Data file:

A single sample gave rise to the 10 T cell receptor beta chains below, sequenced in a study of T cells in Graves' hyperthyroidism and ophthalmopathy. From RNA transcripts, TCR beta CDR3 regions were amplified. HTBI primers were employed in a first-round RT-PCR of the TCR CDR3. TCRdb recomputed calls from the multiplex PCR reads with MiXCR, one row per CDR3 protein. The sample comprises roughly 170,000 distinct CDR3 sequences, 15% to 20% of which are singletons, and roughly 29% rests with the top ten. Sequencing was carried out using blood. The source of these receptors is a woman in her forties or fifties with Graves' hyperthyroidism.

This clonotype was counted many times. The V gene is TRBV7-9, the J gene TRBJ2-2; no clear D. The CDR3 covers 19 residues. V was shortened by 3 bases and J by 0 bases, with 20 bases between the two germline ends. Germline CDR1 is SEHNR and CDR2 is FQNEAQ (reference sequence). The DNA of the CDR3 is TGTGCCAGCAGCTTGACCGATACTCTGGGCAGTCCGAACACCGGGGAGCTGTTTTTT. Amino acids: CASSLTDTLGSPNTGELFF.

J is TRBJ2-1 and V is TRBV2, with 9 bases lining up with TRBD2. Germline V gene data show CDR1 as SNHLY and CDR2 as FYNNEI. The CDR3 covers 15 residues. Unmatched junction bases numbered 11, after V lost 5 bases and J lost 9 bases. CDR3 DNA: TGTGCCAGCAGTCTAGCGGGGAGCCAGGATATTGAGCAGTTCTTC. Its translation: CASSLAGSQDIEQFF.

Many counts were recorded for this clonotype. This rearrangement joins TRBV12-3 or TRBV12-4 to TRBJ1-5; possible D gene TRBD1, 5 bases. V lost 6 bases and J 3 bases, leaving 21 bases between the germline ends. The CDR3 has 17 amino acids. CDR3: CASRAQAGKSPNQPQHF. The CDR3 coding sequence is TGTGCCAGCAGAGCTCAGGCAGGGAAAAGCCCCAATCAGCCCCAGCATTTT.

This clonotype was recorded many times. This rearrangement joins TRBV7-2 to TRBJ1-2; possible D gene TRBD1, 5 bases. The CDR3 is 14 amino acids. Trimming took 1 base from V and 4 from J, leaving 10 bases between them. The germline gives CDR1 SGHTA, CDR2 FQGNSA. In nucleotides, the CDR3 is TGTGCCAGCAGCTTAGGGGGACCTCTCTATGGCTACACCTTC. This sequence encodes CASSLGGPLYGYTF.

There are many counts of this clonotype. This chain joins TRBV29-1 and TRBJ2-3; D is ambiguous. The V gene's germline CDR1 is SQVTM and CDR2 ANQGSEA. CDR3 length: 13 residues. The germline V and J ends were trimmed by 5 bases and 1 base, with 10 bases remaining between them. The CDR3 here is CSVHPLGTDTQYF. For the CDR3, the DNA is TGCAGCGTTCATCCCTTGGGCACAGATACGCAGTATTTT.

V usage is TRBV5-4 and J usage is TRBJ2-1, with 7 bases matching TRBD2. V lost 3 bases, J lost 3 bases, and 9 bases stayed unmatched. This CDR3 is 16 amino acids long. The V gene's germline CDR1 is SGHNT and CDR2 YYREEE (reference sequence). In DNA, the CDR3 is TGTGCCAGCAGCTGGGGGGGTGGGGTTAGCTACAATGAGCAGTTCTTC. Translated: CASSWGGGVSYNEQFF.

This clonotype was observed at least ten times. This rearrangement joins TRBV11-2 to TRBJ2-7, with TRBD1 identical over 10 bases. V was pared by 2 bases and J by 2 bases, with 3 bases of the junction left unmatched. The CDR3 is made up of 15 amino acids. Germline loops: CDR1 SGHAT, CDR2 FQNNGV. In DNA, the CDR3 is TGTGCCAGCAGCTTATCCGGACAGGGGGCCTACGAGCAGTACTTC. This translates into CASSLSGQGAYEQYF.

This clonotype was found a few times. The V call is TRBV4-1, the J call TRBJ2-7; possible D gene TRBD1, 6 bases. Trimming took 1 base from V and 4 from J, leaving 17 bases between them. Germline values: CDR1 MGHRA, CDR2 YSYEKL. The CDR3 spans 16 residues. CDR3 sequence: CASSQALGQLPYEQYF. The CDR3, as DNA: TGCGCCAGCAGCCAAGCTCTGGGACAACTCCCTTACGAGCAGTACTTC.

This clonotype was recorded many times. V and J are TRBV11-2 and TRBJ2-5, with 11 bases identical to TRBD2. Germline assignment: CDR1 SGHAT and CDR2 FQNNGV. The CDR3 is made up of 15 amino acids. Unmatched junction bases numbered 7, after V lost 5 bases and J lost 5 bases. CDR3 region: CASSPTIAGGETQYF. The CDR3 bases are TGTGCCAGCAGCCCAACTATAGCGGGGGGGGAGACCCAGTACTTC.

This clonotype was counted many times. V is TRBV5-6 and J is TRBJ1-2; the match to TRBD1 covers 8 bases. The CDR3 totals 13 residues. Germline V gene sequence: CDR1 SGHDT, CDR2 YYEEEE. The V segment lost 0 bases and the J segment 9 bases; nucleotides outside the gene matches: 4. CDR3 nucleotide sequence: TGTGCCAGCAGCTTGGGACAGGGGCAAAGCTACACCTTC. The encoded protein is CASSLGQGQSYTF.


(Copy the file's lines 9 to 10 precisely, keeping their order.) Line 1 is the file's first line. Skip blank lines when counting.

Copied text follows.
This clonotype was found a few times. The V call is TRBV4-1, the J call TRBJ2-7; possible D gene TRBD1, 6 bases. Trimming took 1 base from V and 4 from J, leaving 17 bases between them. Germline values: CDR1 MGHRA, CDR2 YSYEKL. The CDR3 spans 16 residues. CDR3 sequence: CASSQALGQLPYEQYF. The CDR3, as DNA: TGCGCCAGCAGCCAAGCTCTGGGACAACTCCCTTACGAGCAGTACTTC.

This clonotype was recorded many times. V and J are TRBV11-2 and TRBJ2-5, with 11 bases identical to TRBD2. Germline assignment: CDR1 SGHAT and CDR2 FQNNGV. The CDR3 is made up of 15 amino acids. Unmatched junction bases numbered 7, after V lost 5 bases and J lost 5 bases. CDR3 region: CASSPTIAGGETQYF. The CDR3 bases are TGTGCCAGCAGCCCAACTATAGCGGGGGGGGAGACCCAGTACTTC.